This past weekend was beautiful, with just a touch of autumn chill in the air and no discernible humidity. I spent Saturday painting my front fence, which is just about the most social thing you can do in a small city, and Sunday we went to one of my favorite annual Salem events, the Antique & Classic Boat Festival, and then to the Salem Maritime National Historic Site for its commemoration of 1619, the year that enslaved African-Americans officially first set foot in North America. The very clangy bell of the site’s reproduction East Indiaman Friendship (back at Derby Wharf after many years in dry dock for repairs, but still missing its masts) rang out for several minutes, along with bells across America, at precisely 3 pm. We had planned to go out on our own boat, but it was just too breezy, so we were seaside (or harborside) wanderers all day long, which was not very difficult duty.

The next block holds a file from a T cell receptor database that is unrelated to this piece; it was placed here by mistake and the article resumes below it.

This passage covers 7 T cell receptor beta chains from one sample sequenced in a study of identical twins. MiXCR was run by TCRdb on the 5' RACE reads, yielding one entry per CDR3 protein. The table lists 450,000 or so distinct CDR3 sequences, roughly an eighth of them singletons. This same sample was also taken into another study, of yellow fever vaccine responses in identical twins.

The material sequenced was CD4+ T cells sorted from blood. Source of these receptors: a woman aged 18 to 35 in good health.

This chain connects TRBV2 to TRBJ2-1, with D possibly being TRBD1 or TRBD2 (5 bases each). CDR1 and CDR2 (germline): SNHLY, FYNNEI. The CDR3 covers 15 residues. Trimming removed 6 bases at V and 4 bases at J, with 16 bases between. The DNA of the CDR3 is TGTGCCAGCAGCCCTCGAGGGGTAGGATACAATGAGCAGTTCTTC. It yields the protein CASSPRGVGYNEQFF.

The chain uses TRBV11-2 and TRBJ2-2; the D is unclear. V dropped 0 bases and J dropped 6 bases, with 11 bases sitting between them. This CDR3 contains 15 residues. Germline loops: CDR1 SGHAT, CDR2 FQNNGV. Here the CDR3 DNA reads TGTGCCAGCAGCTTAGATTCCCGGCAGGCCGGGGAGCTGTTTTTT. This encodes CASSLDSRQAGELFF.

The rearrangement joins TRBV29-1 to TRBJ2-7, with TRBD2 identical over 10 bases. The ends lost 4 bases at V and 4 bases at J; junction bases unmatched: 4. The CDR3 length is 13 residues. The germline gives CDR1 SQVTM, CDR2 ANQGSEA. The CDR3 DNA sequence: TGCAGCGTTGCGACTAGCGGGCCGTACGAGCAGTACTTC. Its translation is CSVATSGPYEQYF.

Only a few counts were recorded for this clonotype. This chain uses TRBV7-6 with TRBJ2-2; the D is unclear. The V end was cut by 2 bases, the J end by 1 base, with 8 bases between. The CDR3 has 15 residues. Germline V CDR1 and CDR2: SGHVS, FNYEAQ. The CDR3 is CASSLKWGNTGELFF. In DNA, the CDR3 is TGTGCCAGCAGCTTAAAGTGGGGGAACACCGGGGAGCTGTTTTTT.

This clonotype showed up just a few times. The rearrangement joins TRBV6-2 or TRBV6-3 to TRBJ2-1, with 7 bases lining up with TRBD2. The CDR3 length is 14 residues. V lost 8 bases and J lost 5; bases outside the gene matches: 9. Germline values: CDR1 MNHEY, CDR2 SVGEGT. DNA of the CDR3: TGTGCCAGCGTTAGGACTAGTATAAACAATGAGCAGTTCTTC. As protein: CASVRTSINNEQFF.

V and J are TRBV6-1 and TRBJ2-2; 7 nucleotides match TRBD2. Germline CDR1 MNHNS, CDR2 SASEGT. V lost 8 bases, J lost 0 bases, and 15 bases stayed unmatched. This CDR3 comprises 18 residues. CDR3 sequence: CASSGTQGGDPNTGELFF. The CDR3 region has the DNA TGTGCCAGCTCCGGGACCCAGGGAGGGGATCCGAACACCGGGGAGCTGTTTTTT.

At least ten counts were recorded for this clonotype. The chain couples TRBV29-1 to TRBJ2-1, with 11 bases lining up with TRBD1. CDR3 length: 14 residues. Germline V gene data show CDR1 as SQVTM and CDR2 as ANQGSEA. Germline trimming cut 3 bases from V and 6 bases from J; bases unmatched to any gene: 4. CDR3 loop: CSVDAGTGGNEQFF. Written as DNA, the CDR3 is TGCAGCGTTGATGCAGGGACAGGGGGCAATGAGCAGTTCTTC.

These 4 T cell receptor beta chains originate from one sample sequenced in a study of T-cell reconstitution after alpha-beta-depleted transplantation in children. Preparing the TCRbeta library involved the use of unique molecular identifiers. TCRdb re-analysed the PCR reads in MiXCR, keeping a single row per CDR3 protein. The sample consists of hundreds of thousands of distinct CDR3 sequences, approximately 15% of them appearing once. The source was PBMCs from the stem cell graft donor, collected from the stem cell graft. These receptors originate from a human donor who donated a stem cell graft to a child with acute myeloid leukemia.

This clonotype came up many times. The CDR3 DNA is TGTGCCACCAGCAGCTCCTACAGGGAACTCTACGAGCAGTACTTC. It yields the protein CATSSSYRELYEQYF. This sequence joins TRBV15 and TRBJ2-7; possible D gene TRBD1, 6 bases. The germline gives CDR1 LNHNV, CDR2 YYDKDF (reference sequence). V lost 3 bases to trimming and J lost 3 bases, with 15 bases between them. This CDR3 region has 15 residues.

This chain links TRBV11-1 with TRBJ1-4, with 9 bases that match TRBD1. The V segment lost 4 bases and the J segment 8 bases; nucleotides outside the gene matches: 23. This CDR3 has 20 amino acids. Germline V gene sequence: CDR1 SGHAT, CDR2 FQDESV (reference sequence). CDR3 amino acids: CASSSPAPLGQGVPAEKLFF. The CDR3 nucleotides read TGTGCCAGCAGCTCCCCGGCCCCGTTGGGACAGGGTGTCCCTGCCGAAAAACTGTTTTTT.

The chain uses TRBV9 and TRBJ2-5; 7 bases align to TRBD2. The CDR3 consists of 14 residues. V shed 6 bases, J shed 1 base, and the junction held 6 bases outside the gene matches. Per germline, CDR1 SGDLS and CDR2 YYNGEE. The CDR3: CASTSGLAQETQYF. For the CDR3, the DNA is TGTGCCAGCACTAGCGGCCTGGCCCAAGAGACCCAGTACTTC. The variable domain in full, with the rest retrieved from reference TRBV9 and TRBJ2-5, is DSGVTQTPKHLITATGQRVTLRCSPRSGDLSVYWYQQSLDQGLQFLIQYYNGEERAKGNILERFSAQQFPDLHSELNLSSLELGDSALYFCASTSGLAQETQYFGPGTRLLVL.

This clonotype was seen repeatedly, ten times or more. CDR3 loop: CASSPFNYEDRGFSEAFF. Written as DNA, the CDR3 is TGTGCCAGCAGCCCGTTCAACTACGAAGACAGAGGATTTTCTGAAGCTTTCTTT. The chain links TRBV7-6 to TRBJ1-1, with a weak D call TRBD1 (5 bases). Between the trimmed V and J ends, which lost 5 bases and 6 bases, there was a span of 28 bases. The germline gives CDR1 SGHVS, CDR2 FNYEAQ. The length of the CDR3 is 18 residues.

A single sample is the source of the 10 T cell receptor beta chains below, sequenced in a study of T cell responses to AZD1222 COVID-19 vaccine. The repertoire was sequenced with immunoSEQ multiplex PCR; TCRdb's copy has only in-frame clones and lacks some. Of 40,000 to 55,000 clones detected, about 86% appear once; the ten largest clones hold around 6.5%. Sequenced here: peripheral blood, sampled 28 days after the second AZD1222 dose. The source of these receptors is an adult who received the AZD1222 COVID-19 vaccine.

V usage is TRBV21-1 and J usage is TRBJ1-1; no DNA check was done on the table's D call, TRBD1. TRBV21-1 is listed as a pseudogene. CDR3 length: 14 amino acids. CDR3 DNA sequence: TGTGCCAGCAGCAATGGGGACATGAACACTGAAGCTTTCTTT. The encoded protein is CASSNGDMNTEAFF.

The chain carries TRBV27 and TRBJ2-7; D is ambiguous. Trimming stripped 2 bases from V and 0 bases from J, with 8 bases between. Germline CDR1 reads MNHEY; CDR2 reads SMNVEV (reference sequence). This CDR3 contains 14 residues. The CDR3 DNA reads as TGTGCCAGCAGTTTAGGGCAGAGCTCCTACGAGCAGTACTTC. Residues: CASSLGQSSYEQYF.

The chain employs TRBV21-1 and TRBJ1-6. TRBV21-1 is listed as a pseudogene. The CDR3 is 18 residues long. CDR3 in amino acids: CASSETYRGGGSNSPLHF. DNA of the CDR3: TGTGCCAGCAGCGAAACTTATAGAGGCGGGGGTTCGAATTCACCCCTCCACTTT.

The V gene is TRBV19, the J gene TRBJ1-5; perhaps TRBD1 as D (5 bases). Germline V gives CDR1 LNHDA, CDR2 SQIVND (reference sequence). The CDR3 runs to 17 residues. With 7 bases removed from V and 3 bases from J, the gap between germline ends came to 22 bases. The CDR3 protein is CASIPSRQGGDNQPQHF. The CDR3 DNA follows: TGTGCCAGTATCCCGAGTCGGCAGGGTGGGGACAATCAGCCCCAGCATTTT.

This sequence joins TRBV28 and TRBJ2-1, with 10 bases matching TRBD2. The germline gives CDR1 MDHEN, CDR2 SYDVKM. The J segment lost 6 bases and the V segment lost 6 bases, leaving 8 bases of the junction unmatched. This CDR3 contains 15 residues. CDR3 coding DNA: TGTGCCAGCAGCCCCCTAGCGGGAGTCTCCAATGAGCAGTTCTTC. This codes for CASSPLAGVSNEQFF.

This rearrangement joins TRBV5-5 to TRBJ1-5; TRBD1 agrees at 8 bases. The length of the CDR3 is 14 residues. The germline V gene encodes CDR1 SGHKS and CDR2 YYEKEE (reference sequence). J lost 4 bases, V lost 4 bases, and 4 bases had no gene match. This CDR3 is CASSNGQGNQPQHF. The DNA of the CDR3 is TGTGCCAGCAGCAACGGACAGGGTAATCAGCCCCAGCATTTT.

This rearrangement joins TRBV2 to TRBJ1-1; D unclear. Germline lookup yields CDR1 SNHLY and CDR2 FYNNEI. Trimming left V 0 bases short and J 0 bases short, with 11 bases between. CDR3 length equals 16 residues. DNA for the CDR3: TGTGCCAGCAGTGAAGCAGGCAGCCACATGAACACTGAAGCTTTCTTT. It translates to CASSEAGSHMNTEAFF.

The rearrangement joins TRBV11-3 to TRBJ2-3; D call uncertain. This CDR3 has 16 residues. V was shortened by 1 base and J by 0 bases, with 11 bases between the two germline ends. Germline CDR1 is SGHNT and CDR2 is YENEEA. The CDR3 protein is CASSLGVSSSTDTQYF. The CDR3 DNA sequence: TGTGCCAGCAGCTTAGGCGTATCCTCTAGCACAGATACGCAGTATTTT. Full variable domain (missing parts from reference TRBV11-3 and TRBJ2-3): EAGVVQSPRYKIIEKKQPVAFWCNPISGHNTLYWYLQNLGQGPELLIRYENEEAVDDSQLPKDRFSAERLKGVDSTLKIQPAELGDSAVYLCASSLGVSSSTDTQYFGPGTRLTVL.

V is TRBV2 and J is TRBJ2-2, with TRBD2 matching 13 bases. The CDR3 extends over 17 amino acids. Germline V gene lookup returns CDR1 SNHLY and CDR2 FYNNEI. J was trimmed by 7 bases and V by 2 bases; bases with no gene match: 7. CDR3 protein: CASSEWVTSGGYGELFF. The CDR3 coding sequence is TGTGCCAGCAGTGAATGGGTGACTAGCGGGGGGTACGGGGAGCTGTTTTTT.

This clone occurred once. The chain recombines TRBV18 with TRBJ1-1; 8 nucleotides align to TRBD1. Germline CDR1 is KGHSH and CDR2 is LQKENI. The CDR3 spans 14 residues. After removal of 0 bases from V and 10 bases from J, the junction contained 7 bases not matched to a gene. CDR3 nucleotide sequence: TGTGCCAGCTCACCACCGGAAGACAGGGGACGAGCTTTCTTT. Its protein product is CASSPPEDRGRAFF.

Just some boat shots which I’m not really equipped to annotate—my favorite was the Half Circle, second to last above, a 1954 pocket cruiser. Between the boat show and the bell-ringing, we stopped at the Derby Street gallery of local artist Paul Nathan–more boats were there and these really cool eyes. The onto the Friendship.